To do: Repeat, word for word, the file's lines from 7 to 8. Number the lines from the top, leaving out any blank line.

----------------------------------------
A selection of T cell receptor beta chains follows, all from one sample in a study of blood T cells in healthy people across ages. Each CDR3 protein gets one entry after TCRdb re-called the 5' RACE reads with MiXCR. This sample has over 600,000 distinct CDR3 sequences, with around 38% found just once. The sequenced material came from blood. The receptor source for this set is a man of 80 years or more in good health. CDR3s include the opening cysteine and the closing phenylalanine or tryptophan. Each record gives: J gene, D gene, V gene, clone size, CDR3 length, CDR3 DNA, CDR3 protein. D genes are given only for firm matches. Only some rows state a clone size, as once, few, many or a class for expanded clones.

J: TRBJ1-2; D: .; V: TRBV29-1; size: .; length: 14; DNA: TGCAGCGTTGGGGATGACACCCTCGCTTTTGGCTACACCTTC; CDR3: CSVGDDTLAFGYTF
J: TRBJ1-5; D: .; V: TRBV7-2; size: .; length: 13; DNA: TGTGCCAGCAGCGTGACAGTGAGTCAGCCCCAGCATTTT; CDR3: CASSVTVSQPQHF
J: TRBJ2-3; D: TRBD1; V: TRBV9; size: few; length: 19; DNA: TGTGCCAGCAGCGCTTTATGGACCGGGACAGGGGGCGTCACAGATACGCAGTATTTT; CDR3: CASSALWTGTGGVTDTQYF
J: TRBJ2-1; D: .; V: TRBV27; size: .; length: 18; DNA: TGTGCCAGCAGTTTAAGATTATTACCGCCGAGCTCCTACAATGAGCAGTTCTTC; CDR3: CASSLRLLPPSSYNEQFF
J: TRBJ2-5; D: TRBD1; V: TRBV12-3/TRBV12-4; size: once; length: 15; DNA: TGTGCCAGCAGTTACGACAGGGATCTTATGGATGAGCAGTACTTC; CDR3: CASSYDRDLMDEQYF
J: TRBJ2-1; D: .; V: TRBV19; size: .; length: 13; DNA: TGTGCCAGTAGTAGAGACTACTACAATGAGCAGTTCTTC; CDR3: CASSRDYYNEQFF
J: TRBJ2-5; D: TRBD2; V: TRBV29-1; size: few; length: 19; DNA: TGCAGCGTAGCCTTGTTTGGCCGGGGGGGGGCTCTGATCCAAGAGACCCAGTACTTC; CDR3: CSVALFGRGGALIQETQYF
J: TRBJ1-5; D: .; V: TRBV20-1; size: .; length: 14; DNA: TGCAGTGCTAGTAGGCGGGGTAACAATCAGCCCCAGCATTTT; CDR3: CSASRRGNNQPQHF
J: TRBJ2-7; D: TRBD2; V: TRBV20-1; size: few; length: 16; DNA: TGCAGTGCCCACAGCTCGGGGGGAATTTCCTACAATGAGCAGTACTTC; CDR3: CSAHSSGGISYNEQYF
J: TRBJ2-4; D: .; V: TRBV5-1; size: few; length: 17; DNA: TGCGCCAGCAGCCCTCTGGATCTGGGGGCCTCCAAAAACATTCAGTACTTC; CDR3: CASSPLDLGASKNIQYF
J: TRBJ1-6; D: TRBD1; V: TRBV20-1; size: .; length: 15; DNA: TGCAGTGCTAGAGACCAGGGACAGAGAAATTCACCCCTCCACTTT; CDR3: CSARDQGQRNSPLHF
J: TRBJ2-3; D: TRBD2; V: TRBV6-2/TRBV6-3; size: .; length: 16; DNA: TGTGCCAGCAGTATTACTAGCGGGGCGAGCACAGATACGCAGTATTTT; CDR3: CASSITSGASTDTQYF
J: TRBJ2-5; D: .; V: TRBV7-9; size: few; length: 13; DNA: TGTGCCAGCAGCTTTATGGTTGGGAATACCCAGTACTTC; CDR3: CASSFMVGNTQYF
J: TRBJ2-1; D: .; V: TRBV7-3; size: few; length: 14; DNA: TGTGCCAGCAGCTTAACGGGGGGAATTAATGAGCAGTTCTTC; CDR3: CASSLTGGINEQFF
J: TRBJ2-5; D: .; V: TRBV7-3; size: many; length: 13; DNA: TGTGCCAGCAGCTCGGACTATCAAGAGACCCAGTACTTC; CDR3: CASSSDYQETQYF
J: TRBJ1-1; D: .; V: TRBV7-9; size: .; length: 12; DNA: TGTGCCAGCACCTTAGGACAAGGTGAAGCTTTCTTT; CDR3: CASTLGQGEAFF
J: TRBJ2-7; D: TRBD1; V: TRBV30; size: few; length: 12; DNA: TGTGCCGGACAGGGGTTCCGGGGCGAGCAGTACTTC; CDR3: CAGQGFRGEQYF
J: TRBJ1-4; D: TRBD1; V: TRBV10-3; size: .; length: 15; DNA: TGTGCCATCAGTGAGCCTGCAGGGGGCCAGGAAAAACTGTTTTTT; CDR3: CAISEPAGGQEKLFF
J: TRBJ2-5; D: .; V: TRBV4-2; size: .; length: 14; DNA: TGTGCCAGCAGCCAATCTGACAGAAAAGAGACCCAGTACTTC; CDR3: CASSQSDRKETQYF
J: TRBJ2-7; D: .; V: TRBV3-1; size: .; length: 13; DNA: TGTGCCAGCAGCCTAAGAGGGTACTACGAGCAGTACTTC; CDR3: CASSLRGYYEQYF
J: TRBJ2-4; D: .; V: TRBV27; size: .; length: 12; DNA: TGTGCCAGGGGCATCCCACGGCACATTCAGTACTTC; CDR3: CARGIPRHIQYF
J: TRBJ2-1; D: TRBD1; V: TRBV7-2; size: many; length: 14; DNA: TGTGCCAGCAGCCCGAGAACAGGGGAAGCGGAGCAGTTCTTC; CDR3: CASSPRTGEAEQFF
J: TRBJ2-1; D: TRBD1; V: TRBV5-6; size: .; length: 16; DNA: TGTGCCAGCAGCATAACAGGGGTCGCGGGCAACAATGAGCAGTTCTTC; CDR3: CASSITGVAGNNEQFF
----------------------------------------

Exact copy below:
J: TRBJ2-1; D: .; V: TRBV19; size: .; length: 13; DNA: TGTGCCAGTAGTAGAGACTACTACAATGAGCAGTTCTTC; CDR3: CASSRDYYNEQFF
J: TRBJ2-5; D: TRBD2; V: TRBV29-1; size: few; length: 19; DNA: TGCAGCGTAGCCTTGTTTGGCCGGGGGGGGGCTCTGATCCAAGAGACCCAGTACTTC; CDR3: CSVALFGRGGALIQETQYF